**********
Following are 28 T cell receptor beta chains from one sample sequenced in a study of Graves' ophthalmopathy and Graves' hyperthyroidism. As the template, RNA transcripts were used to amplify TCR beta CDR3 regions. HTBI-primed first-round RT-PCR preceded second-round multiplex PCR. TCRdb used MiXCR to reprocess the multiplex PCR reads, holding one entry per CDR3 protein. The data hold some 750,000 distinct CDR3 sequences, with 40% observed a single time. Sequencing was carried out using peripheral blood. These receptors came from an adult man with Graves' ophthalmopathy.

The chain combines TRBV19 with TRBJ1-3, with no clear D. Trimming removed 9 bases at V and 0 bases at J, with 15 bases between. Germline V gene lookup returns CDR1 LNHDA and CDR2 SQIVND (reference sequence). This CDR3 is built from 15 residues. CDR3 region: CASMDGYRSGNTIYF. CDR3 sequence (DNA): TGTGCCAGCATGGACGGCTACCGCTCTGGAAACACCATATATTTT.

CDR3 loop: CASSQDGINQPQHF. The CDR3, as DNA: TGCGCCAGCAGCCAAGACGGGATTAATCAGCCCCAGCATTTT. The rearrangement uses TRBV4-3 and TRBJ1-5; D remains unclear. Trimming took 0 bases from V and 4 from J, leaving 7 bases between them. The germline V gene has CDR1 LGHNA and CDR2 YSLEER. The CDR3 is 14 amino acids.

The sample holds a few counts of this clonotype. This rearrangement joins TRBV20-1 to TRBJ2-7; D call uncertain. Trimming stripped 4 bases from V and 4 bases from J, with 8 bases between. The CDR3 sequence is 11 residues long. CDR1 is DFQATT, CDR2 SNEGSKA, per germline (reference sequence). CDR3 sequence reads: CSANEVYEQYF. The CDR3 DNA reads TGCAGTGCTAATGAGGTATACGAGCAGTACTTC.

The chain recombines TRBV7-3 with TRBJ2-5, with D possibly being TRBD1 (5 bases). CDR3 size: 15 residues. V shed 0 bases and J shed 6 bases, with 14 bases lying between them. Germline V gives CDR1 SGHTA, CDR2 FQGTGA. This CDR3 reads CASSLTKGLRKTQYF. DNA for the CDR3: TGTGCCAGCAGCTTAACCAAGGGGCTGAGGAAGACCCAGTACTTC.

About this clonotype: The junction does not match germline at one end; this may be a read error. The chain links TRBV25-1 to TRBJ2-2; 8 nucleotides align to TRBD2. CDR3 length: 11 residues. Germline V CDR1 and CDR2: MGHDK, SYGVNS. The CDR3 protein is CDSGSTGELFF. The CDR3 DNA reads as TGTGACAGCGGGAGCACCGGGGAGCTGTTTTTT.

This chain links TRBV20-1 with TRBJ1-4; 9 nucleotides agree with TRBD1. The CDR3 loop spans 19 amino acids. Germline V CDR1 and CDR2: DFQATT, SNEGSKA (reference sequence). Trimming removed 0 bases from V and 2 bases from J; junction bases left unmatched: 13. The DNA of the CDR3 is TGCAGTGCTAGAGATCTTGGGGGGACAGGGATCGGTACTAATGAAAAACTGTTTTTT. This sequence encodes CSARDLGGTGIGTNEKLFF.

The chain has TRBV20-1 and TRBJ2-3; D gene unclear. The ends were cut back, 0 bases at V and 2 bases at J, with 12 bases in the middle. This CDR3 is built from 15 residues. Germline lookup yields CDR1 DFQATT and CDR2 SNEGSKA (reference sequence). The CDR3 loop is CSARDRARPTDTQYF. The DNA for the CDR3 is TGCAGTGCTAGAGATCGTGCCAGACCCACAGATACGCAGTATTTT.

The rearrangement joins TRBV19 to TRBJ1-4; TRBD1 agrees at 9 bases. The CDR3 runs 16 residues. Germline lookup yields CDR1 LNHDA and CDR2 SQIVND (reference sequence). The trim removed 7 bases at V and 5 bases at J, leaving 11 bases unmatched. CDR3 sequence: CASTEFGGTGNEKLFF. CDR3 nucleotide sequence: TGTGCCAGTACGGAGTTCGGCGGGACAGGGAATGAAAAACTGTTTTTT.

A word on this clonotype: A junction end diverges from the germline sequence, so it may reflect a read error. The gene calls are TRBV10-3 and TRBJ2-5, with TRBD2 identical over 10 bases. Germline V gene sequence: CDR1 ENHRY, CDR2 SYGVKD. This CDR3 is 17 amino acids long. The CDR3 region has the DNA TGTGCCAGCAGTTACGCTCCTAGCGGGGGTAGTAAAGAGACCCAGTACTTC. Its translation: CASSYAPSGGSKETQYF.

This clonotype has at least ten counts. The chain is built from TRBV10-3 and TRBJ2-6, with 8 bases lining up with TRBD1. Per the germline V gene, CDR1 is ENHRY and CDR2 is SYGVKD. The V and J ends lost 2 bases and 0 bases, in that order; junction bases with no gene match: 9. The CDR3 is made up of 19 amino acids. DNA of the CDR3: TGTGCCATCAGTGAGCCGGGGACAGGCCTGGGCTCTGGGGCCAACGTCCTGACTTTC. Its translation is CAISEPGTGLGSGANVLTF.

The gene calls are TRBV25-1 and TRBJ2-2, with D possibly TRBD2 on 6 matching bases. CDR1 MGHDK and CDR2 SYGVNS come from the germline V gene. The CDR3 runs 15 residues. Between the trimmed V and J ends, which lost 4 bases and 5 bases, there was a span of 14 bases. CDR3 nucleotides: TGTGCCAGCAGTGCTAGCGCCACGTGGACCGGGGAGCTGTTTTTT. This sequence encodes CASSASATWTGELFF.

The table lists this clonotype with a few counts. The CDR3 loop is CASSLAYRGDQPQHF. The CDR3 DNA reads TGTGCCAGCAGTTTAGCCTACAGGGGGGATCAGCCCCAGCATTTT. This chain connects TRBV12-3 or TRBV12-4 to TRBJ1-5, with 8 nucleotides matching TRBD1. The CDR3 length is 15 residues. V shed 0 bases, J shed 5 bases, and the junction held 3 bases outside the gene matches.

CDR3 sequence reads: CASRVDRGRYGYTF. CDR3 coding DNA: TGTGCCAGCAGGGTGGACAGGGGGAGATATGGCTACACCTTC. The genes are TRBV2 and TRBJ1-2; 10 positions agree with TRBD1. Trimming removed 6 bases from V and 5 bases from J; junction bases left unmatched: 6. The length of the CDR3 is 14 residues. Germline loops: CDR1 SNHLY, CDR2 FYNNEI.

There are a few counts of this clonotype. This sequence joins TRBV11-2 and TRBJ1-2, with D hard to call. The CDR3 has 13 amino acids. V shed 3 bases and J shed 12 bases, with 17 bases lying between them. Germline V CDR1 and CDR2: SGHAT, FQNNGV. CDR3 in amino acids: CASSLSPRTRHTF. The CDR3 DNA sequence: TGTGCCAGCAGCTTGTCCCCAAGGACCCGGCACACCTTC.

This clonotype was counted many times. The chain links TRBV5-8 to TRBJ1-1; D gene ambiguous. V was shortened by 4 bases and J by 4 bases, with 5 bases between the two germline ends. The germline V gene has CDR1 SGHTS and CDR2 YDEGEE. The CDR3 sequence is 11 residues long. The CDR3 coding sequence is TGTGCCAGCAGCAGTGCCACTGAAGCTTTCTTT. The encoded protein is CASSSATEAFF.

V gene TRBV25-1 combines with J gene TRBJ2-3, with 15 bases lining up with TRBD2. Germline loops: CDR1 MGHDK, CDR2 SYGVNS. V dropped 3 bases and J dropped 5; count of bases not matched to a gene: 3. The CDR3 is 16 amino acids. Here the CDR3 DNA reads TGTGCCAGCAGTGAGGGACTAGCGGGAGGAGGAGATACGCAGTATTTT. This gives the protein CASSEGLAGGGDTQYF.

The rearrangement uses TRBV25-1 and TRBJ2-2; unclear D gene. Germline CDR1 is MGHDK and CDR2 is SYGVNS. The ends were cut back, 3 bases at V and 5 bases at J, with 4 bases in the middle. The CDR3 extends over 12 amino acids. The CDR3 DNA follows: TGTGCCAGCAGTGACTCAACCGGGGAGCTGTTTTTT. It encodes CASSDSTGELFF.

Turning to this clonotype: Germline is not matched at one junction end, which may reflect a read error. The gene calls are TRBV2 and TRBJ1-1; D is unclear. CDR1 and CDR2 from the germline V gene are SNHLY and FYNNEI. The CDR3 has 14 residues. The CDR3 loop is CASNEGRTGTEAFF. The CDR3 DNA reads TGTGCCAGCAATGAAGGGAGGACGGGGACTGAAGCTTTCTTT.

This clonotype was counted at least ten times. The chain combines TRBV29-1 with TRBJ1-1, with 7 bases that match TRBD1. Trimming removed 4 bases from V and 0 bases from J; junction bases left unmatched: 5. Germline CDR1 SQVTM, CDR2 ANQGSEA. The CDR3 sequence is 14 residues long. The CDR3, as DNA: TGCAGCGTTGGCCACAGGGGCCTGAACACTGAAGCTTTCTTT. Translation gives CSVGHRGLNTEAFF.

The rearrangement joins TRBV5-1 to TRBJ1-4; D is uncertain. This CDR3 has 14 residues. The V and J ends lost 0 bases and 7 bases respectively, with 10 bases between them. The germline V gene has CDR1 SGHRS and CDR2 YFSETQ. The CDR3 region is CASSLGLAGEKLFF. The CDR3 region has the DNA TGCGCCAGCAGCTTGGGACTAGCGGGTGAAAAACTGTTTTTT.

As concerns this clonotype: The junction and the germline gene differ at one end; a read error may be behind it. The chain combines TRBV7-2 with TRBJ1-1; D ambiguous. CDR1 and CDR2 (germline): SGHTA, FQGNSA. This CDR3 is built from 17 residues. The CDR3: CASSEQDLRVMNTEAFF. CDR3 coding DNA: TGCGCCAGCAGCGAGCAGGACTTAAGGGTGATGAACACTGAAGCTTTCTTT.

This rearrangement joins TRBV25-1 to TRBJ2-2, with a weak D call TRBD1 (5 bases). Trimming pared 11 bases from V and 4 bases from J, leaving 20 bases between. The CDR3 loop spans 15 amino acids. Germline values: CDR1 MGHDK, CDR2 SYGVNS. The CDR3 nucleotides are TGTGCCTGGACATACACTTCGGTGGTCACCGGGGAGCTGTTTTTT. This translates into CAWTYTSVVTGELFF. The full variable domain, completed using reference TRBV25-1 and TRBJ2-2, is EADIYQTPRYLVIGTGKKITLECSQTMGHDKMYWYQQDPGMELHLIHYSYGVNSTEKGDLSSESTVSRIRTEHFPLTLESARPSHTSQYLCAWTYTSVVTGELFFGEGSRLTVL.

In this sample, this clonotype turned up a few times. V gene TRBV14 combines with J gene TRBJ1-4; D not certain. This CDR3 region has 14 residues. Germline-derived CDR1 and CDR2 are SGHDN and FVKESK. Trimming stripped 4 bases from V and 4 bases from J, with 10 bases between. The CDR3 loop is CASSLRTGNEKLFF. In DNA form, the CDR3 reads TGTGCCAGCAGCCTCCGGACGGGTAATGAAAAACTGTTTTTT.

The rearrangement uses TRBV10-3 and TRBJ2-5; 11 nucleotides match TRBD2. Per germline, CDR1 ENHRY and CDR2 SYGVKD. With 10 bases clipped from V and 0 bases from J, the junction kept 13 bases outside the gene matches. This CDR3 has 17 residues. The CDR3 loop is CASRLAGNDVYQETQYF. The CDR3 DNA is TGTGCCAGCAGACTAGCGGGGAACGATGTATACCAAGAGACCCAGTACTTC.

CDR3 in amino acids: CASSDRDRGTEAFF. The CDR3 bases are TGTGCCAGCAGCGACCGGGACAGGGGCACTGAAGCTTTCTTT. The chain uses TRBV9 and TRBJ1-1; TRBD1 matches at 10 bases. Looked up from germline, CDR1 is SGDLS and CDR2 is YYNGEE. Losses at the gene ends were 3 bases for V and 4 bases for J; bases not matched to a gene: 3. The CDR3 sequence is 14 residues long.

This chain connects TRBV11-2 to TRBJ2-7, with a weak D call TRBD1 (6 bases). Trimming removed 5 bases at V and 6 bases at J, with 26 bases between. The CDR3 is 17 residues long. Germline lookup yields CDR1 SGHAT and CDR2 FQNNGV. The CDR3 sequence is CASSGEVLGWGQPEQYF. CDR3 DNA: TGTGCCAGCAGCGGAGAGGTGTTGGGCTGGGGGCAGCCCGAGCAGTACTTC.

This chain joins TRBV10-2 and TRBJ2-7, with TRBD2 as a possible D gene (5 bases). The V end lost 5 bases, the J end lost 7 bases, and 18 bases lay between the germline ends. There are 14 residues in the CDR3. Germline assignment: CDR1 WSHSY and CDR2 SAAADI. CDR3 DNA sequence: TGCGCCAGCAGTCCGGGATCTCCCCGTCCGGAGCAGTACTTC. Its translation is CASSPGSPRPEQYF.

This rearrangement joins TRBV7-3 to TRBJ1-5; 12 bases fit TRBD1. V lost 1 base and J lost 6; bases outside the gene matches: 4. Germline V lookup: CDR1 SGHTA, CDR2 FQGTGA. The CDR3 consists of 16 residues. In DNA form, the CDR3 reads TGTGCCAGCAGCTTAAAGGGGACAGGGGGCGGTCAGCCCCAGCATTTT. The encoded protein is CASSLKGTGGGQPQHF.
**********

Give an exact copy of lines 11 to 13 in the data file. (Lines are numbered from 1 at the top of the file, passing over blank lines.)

This clonotype has at least ten counts. The chain is built from TRBV10-3 and TRBJ2-6, with 8 bases lining up with TRBD1. Per the germline V gene, CDR1 is ENHRY and CDR2 is SYGVKD. The V and J ends lost 2 bases and 0 bases, in that order; junction bases with no gene match: 9. The CDR3 is made up of 19 amino acids. DNA of the CDR3: TGTGCCATCAGTGAGCCGGGGACAGGCCTGGGCTCTGGGGCCAACGTCCTGACTTTC. Its translation is CAISEPGTGLGSGANVLTF.

The gene calls are TRBV25-1 and TRBJ2-2, with D possibly TRBD2 on 6 matching bases. CDR1 MGHDK and CDR2 SYGVNS come from the germline V gene. The CDR3 runs 15 residues. Between the trimmed V and J ends, which lost 4 bases and 5 bases, there was a span of 14 bases. CDR3 nucleotides: TGTGCCAGCAGTGCTAGCGCCACGTGGACCGGGGAGCTGTTTTTT. This sequence encodes CASSASATWTGELFF.

The table lists this clonotype with a few counts. The CDR3 loop is CASSLAYRGDQPQHF. The CDR3 DNA reads TGTGCCAGCAGTTTAGCCTACAGGGGGGATCAGCCCCAGCATTTT. This chain connects TRBV12-3 or TRBV12-4 to TRBJ1-5, with 8 nucleotides matching TRBD1. The CDR3 length is 15 residues. V shed 0 bases, J shed 5 bases, and the junction held 3 bases outside the gene matches.